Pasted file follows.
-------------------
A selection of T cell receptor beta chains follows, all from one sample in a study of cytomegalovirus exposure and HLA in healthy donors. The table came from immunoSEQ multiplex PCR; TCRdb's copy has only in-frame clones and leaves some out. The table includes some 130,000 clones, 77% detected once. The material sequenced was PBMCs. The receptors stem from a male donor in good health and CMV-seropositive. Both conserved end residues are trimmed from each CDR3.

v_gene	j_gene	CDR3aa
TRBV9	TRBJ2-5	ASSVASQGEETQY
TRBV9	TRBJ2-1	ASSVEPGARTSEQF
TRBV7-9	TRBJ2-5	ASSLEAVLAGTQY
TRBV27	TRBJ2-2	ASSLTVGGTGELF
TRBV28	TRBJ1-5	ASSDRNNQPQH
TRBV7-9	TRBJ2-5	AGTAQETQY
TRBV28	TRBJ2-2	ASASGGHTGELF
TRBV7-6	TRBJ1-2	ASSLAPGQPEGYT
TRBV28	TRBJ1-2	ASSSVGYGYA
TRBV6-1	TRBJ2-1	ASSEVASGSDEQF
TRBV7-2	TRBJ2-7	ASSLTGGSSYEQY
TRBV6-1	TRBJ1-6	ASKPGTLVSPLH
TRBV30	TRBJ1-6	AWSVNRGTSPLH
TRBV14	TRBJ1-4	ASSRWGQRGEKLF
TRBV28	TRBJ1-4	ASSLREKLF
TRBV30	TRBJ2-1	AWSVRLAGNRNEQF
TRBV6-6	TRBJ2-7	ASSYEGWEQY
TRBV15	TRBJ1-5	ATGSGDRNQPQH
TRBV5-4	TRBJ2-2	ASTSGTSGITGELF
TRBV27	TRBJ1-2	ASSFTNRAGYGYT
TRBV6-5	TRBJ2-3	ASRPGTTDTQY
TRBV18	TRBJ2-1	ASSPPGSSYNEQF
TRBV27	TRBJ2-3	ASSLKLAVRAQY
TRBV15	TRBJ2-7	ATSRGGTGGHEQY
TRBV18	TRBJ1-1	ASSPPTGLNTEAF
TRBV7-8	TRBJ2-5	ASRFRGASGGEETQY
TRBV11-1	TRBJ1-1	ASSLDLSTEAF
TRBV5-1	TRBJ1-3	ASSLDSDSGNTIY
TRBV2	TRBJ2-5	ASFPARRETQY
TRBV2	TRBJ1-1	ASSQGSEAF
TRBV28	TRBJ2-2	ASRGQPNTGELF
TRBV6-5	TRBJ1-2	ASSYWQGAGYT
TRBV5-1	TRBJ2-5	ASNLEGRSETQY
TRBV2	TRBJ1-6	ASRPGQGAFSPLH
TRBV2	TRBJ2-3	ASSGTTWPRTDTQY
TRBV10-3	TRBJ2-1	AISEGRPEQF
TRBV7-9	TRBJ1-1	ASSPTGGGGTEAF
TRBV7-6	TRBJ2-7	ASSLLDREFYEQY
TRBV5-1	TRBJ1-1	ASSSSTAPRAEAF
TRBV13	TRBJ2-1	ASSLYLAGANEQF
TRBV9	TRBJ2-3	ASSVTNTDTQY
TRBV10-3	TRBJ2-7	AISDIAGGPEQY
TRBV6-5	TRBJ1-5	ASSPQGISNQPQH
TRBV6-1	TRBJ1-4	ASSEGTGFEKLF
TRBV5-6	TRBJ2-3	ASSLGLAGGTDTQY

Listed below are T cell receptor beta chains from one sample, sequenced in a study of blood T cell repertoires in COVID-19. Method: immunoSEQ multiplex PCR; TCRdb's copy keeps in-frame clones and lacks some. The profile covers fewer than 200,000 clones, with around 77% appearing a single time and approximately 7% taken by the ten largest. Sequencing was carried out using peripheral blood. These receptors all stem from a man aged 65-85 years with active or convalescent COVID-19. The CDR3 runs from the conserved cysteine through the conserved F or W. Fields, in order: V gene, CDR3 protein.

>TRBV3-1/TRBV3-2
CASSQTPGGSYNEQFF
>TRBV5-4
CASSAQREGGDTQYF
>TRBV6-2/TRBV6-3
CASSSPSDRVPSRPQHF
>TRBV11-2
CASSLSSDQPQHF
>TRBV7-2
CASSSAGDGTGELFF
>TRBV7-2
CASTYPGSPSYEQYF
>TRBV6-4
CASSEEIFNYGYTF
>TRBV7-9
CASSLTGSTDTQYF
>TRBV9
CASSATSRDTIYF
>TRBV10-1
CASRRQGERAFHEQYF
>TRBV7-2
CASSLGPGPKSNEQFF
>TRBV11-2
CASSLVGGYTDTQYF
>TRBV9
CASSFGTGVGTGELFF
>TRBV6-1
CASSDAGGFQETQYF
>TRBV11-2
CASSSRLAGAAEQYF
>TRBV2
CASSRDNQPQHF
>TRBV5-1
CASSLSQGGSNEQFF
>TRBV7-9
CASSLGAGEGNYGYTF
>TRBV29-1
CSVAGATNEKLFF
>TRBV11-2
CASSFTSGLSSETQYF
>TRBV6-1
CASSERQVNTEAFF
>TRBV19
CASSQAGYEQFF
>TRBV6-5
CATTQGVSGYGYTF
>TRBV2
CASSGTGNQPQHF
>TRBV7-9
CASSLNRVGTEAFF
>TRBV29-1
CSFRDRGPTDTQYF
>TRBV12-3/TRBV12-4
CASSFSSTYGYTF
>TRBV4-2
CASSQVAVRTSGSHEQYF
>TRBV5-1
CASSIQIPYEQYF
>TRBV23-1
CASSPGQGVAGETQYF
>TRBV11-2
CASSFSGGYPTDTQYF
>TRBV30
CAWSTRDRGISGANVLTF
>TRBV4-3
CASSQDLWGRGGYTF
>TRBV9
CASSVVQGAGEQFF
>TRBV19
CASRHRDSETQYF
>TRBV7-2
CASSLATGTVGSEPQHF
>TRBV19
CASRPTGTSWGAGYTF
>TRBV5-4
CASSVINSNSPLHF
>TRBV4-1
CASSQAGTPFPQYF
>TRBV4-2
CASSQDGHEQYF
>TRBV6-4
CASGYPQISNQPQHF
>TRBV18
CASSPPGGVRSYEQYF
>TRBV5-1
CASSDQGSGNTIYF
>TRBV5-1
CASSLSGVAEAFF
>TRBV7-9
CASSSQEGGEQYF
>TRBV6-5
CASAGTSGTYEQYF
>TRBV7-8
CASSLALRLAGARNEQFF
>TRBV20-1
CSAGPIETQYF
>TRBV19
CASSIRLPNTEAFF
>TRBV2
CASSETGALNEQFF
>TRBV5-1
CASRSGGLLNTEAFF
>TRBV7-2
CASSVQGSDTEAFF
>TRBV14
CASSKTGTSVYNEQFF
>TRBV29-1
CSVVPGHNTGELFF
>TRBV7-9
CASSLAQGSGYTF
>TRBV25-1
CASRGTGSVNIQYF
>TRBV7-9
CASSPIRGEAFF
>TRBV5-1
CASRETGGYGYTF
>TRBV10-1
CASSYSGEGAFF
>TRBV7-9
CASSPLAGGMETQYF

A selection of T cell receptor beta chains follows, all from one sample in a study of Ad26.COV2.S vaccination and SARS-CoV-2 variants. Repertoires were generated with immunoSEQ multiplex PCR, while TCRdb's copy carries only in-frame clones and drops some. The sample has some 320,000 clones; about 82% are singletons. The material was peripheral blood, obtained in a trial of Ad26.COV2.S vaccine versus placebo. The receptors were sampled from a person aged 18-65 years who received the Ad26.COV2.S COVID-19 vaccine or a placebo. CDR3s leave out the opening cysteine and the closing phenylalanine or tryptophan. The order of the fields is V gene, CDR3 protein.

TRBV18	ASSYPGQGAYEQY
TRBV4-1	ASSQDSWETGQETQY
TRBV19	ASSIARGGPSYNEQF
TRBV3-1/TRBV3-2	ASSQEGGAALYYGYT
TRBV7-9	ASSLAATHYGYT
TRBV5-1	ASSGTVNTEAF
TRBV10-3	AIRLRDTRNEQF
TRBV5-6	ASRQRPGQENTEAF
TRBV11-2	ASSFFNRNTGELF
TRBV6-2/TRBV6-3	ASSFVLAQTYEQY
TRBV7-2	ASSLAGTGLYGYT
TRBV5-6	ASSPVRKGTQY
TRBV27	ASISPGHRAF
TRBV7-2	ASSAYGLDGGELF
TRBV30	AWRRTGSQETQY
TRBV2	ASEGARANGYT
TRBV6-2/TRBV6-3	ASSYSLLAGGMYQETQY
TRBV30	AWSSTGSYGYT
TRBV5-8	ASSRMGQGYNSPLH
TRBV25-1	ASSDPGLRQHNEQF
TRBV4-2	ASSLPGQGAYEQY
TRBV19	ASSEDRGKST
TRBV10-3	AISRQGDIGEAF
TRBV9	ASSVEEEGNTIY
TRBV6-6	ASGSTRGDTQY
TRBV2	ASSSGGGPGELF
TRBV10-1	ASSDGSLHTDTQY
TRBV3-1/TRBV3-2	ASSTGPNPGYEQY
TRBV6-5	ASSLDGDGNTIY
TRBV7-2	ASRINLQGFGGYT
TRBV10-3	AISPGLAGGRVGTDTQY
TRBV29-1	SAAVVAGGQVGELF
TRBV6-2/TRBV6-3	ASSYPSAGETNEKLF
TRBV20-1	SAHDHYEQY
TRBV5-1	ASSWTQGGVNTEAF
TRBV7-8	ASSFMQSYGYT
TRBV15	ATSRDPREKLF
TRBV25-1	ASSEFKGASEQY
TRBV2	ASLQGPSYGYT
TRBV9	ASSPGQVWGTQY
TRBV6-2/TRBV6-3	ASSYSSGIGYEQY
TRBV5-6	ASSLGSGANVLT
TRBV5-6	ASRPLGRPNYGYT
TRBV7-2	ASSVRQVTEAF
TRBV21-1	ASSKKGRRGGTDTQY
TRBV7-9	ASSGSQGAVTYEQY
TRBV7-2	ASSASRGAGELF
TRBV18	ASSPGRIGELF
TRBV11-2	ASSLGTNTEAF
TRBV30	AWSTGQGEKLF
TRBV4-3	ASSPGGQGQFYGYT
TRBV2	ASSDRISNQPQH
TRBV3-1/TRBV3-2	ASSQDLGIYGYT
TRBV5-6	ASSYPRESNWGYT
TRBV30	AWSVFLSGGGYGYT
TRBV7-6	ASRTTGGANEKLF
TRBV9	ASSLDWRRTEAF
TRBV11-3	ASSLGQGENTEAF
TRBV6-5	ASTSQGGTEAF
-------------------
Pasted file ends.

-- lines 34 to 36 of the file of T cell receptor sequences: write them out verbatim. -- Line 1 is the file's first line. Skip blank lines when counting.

TRBV6-5	TRBJ1-2	ASSYWQGAGYT
TRBV5-1	TRBJ2-5	ASNLEGRSETQY
TRBV2	TRBJ1-6	ASRPGQGAFSPLH